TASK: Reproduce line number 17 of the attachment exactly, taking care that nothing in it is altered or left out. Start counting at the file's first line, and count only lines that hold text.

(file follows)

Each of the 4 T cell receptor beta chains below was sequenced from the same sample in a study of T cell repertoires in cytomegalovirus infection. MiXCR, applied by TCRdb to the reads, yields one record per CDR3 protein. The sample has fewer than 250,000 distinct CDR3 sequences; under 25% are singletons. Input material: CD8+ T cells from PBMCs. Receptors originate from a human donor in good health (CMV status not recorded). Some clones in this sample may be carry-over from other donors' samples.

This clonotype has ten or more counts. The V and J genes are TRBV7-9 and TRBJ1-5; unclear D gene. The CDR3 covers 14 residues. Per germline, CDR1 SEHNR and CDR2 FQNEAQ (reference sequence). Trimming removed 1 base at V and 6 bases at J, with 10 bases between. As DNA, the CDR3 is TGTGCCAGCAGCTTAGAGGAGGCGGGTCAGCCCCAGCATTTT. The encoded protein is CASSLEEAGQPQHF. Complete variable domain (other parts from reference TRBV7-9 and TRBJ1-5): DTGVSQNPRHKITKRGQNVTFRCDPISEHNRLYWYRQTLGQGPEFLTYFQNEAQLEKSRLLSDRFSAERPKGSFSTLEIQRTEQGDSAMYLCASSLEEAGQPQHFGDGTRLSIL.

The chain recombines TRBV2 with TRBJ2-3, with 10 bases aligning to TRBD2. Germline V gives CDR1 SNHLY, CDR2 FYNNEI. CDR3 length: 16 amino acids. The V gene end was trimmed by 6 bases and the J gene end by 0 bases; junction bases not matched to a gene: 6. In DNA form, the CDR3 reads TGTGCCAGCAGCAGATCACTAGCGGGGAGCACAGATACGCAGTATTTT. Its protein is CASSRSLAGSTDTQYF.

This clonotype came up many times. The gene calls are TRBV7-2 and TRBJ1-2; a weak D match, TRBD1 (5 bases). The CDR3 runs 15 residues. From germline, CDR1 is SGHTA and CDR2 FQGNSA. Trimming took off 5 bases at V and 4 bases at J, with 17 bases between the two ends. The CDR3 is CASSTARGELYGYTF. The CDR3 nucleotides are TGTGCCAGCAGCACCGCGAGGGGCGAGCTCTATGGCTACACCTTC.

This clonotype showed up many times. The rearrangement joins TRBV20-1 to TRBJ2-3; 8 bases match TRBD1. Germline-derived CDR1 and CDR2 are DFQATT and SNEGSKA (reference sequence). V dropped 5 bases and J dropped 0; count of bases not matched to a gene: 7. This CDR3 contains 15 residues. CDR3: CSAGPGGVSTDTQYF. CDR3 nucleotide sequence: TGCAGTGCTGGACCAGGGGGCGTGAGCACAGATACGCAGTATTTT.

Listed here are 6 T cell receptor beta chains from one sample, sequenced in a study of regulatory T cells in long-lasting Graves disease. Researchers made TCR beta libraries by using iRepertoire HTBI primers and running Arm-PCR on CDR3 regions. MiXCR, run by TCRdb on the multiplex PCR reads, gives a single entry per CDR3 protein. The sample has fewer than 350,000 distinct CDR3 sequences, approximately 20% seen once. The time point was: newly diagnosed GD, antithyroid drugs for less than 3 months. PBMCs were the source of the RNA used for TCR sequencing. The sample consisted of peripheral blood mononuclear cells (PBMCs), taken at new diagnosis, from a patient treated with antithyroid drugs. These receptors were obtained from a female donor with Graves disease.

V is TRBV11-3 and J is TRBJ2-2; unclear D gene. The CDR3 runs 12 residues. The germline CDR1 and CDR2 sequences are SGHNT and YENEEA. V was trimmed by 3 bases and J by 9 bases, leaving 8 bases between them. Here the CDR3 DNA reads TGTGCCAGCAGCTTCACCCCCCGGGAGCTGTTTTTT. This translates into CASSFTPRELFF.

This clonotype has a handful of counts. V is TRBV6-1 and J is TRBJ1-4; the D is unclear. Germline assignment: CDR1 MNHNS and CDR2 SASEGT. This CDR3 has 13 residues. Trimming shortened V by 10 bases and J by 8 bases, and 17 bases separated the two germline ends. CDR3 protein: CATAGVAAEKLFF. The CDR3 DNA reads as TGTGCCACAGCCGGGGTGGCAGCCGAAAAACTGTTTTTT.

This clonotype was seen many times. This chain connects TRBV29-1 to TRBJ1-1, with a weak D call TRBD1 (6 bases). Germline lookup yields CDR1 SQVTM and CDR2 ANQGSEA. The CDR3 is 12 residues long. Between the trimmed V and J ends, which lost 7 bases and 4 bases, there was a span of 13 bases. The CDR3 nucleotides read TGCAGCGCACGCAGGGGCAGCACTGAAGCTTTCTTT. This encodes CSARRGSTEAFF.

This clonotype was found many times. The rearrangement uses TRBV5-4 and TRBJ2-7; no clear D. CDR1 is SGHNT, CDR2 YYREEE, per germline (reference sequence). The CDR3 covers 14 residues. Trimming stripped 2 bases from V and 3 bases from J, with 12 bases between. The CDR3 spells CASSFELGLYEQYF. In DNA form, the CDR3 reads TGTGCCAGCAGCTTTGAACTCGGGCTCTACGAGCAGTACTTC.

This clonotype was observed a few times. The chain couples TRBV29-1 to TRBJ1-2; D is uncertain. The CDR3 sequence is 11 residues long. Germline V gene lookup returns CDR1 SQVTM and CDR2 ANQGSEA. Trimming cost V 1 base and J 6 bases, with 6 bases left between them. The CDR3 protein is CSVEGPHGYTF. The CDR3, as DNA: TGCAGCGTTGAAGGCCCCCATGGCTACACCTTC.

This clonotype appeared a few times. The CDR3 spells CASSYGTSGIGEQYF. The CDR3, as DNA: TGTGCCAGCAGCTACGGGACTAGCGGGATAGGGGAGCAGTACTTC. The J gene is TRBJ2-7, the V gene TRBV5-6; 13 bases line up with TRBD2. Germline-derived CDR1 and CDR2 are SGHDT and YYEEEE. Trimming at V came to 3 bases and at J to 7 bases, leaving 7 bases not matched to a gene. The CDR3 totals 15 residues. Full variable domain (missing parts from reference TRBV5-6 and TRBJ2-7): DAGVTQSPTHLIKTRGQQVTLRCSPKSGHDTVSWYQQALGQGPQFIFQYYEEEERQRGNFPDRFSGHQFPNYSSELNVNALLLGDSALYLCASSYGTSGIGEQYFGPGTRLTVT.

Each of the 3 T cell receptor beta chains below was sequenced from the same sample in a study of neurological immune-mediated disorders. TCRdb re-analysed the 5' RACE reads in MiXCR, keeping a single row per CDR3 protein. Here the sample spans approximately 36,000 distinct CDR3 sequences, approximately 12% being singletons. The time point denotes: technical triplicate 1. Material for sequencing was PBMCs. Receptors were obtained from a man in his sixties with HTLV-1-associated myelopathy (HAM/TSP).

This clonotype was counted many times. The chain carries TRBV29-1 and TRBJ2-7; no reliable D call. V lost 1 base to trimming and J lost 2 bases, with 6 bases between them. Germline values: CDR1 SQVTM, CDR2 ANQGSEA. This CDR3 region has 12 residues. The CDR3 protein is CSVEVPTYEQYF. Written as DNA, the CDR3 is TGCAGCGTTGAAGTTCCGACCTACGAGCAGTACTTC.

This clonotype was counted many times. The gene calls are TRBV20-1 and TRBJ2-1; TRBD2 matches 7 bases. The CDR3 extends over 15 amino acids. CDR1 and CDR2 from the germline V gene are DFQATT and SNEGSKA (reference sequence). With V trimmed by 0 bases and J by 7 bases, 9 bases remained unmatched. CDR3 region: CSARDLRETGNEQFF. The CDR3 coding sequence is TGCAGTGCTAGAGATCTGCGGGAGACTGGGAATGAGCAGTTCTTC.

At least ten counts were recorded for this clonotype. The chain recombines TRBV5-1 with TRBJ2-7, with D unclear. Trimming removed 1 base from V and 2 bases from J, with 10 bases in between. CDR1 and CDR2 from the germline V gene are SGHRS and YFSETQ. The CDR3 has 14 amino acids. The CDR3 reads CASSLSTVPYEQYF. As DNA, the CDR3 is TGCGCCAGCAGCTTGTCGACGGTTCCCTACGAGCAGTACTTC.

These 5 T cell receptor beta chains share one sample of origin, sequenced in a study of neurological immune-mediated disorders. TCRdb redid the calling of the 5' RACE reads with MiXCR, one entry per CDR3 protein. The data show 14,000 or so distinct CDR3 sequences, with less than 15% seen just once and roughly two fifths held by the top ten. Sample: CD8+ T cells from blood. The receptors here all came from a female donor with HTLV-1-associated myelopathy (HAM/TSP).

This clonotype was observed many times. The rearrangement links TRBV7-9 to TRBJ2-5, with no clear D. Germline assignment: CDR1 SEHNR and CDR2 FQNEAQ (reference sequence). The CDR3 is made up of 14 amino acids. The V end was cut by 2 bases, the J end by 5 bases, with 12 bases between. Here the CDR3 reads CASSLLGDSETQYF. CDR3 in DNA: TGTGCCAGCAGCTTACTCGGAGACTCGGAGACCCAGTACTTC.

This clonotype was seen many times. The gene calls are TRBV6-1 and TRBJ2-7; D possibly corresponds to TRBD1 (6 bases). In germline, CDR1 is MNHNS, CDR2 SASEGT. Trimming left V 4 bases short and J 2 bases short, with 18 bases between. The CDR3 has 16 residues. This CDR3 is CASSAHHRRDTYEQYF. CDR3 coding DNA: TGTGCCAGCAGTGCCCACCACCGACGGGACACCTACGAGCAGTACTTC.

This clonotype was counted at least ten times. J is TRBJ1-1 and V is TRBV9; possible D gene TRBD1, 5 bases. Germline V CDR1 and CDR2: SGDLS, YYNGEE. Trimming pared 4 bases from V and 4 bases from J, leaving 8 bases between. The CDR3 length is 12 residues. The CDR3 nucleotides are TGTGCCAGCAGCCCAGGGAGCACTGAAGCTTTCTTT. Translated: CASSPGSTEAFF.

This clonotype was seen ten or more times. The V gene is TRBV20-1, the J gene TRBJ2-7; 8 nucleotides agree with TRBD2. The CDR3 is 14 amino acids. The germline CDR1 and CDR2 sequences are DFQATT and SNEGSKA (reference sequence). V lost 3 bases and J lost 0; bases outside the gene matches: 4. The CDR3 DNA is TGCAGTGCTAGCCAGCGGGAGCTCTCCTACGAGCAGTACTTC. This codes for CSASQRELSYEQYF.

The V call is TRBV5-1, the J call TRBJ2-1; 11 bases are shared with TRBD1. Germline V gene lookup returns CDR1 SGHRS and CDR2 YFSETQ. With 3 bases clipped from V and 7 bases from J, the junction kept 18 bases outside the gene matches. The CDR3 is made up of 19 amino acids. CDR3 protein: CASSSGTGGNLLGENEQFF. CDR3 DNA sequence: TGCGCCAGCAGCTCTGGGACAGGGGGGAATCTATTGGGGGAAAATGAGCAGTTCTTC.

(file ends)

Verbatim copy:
These 5 T cell receptor beta chains share one sample of origin, sequenced in a study of neurological immune-mediated disorders. TCRdb redid the calling of the 5' RACE reads with MiXCR, one entry per CDR3 protein. The data show 14,000 or so distinct CDR3 sequences, with less than 15% seen just once and roughly two fifths held by the top ten. Sample: CD8+ T cells from blood. The receptors here all came from a female donor with HTLV-1-associated myelopathy (HAM/TSP).